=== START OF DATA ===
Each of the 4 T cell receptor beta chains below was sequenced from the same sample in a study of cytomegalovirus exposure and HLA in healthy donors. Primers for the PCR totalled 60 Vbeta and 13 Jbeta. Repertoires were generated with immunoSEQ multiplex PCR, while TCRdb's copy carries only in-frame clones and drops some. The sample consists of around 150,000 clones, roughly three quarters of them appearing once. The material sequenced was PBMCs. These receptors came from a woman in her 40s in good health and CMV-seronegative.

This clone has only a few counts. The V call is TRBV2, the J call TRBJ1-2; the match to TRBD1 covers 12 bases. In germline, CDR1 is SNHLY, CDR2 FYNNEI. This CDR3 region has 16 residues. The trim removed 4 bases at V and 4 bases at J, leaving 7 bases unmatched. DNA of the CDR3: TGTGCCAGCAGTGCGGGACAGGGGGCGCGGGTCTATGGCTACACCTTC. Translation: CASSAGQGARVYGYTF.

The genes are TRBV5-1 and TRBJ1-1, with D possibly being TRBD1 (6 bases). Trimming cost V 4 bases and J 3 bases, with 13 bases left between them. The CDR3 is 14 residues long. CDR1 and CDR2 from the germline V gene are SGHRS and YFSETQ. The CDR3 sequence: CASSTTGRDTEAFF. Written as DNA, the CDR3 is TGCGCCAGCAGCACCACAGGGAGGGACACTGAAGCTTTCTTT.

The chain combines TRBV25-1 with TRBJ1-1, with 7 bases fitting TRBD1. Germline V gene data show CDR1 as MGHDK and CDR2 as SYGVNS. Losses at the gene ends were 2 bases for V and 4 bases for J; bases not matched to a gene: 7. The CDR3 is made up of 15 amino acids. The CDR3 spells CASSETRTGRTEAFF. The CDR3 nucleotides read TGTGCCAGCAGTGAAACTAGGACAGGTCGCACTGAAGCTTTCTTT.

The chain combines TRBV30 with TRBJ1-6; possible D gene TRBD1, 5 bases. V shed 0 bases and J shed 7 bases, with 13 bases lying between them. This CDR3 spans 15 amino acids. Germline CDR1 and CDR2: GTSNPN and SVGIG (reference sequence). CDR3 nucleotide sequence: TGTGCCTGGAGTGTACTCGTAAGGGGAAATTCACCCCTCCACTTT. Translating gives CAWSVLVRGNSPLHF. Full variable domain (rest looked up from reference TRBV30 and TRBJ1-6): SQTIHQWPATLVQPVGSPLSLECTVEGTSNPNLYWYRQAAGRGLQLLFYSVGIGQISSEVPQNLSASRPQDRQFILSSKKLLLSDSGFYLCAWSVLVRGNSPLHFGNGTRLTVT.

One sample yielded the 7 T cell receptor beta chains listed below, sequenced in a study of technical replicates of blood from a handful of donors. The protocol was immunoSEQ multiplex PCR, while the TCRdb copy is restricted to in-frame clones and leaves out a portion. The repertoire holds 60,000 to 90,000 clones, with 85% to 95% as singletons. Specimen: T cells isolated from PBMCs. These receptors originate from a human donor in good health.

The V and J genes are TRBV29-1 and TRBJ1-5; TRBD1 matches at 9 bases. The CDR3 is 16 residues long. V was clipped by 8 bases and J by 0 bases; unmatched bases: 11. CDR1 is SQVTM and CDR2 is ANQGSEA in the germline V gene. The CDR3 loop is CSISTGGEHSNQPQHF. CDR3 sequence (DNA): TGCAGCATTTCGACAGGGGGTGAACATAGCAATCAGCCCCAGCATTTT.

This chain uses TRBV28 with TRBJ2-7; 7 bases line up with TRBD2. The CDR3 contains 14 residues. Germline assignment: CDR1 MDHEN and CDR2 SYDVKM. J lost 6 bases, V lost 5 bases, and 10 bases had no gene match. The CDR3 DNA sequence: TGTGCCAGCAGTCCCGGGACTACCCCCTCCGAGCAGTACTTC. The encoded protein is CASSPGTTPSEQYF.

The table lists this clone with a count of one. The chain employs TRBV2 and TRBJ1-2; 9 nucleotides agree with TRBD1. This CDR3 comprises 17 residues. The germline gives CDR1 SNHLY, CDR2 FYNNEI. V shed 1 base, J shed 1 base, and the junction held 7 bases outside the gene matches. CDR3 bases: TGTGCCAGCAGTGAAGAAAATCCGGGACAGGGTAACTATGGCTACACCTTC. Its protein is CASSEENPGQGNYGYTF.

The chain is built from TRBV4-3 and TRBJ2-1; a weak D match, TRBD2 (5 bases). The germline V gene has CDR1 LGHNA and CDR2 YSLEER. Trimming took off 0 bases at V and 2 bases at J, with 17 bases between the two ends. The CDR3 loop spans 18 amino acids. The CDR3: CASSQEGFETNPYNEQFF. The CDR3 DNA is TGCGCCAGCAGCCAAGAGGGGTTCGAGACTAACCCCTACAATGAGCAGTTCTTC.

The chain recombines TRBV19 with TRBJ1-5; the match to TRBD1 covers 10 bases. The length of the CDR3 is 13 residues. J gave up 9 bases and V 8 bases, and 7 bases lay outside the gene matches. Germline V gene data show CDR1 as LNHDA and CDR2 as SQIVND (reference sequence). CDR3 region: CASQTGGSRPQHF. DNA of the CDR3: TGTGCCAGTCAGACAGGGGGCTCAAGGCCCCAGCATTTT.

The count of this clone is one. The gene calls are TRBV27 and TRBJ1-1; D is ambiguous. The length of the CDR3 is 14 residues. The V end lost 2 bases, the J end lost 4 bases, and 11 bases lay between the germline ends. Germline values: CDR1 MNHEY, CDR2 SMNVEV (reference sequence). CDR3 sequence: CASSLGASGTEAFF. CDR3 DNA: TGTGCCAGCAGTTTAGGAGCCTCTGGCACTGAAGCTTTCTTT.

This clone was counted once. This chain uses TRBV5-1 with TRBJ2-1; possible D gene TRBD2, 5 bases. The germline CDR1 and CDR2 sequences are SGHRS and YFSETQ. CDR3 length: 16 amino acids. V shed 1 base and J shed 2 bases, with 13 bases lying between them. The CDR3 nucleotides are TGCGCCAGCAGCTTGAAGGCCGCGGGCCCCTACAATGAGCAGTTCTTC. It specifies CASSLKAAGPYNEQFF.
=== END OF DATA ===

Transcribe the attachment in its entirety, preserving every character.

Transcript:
Each of the 4 T cell receptor beta chains below was sequenced from the same sample in a study of cytomegalovirus exposure and HLA in healthy donors. Primers for the PCR totalled 60 Vbeta and 13 Jbeta. Repertoires were generated with immunoSEQ multiplex PCR, while TCRdb's copy carries only in-frame clones and drops some. The sample consists of around 150,000 clones, roughly three quarters of them appearing once. The material sequenced was PBMCs. These receptors came from a woman in her 40s in good health and CMV-seronegative.

This clone has only a few counts. The V call is TRBV2, the J call TRBJ1-2; the match to TRBD1 covers 12 bases. In germline, CDR1 is SNHLY, CDR2 FYNNEI. This CDR3 region has 16 residues. The trim removed 4 bases at V and 4 bases at J, leaving 7 bases unmatched. DNA of the CDR3: TGTGCCAGCAGTGCGGGACAGGGGGCGCGGGTCTATGGCTACACCTTC. Translation: CASSAGQGARVYGYTF.

The genes are TRBV5-1 and TRBJ1-1, with D possibly being TRBD1 (6 bases). Trimming cost V 4 bases and J 3 bases, with 13 bases left between them. The CDR3 is 14 residues long. CDR1 and CDR2 from the germline V gene are SGHRS and YFSETQ. The CDR3 sequence: CASSTTGRDTEAFF. Written as DNA, the CDR3 is TGCGCCAGCAGCACCACAGGGAGGGACACTGAAGCTTTCTTT.

The chain combines TRBV25-1 with TRBJ1-1, with 7 bases fitting TRBD1. Germline V gene data show CDR1 as MGHDK and CDR2 as SYGVNS. Losses at the gene ends were 2 bases for V and 4 bases for J; bases not matched to a gene: 7. The CDR3 is made up of 15 amino acids. The CDR3 spells CASSETRTGRTEAFF. The CDR3 nucleotides read TGTGCCAGCAGTGAAACTAGGACAGGTCGCACTGAAGCTTTCTTT.

The chain combines TRBV30 with TRBJ1-6; possible D gene TRBD1, 5 bases. V shed 0 bases and J shed 7 bases, with 13 bases lying between them. This CDR3 spans 15 amino acids. Germline CDR1 and CDR2: GTSNPN and SVGIG (reference sequence). CDR3 nucleotide sequence: TGTGCCTGGAGTGTACTCGTAAGGGGAAATTCACCCCTCCACTTT. Translating gives CAWSVLVRGNSPLHF. Full variable domain (rest looked up from reference TRBV30 and TRBJ1-6): SQTIHQWPATLVQPVGSPLSLECTVEGTSNPNLYWYRQAAGRGLQLLFYSVGIGQISSEVPQNLSASRPQDRQFILSSKKLLLSDSGFYLCAWSVLVRGNSPLHFGNGTRLTVT.

One sample yielded the 7 T cell receptor beta chains listed below, sequenced in a study of technical replicates of blood from a handful of donors. The protocol was immunoSEQ multiplex PCR, while the TCRdb copy is restricted to in-frame clones and leaves out a portion. The repertoire holds 60,000 to 90,000 clones, with 85% to 95% as singletons. Specimen: T cells isolated from PBMCs. These receptors originate from a human donor in good health.

The V and J genes are TRBV29-1 and TRBJ1-5; TRBD1 matches at 9 bases. The CDR3 is 16 residues long. V was clipped by 8 bases and J by 0 bases; unmatched bases: 11. CDR1 is SQVTM and CDR2 is ANQGSEA in the germline V gene. The CDR3 loop is CSISTGGEHSNQPQHF. CDR3 sequence (DNA): TGCAGCATTTCGACAGGGGGTGAACATAGCAATCAGCCCCAGCATTTT.

This chain uses TRBV28 with TRBJ2-7; 7 bases line up with TRBD2. The CDR3 contains 14 residues. Germline assignment: CDR1 MDHEN and CDR2 SYDVKM. J lost 6 bases, V lost 5 bases, and 10 bases had no gene match. The CDR3 DNA sequence: TGTGCCAGCAGTCCCGGGACTACCCCCTCCGAGCAGTACTTC. The encoded protein is CASSPGTTPSEQYF.

The table lists this clone with a count of one. The chain employs TRBV2 and TRBJ1-2; 9 nucleotides agree with TRBD1. This CDR3 comprises 17 residues. The germline gives CDR1 SNHLY, CDR2 FYNNEI. V shed 1 base, J shed 1 base, and the junction held 7 bases outside the gene matches. CDR3 bases: TGTGCCAGCAGTGAAGAAAATCCGGGACAGGGTAACTATGGCTACACCTTC. Its protein is CASSEENPGQGNYGYTF.

The chain is built from TRBV4-3 and TRBJ2-1; a weak D match, TRBD2 (5 bases). The germline V gene has CDR1 LGHNA and CDR2 YSLEER. Trimming took off 0 bases at V and 2 bases at J, with 17 bases between the two ends. The CDR3 loop spans 18 amino acids. The CDR3: CASSQEGFETNPYNEQFF. The CDR3 DNA is TGCGCCAGCAGCCAAGAGGGGTTCGAGACTAACCCCTACAATGAGCAGTTCTTC.

The chain recombines TRBV19 with TRBJ1-5; the match to TRBD1 covers 10 bases. The length of the CDR3 is 13 residues. J gave up 9 bases and V 8 bases, and 7 bases lay outside the gene matches. Germline V gene data show CDR1 as LNHDA and CDR2 as SQIVND (reference sequence). CDR3 region: CASQTGGSRPQHF. DNA of the CDR3: TGTGCCAGTCAGACAGGGGGCTCAAGGCCCCAGCATTTT.

The count of this clone is one. The gene calls are TRBV27 and TRBJ1-1; D is ambiguous. The length of the CDR3 is 14 residues. The V end lost 2 bases, the J end lost 4 bases, and 11 bases lay between the germline ends. Germline values: CDR1 MNHEY, CDR2 SMNVEV (reference sequence). CDR3 sequence: CASSLGASGTEAFF. CDR3 DNA: TGTGCCAGCAGTTTAGGAGCCTCTGGCACTGAAGCTTTCTTT.

This clone was counted once. This chain uses TRBV5-1 with TRBJ2-1; possible D gene TRBD2, 5 bases. The germline CDR1 and CDR2 sequences are SGHRS and YFSETQ. CDR3 length: 16 amino acids. V shed 1 base and J shed 2 bases, with 13 bases lying between them. The CDR3 nucleotides are TGCGCCAGCAGCTTGAAGGCCGCGGGCCCCTACAATGAGCAGTTCTTC. It specifies CASSLKAAGPYNEQFF.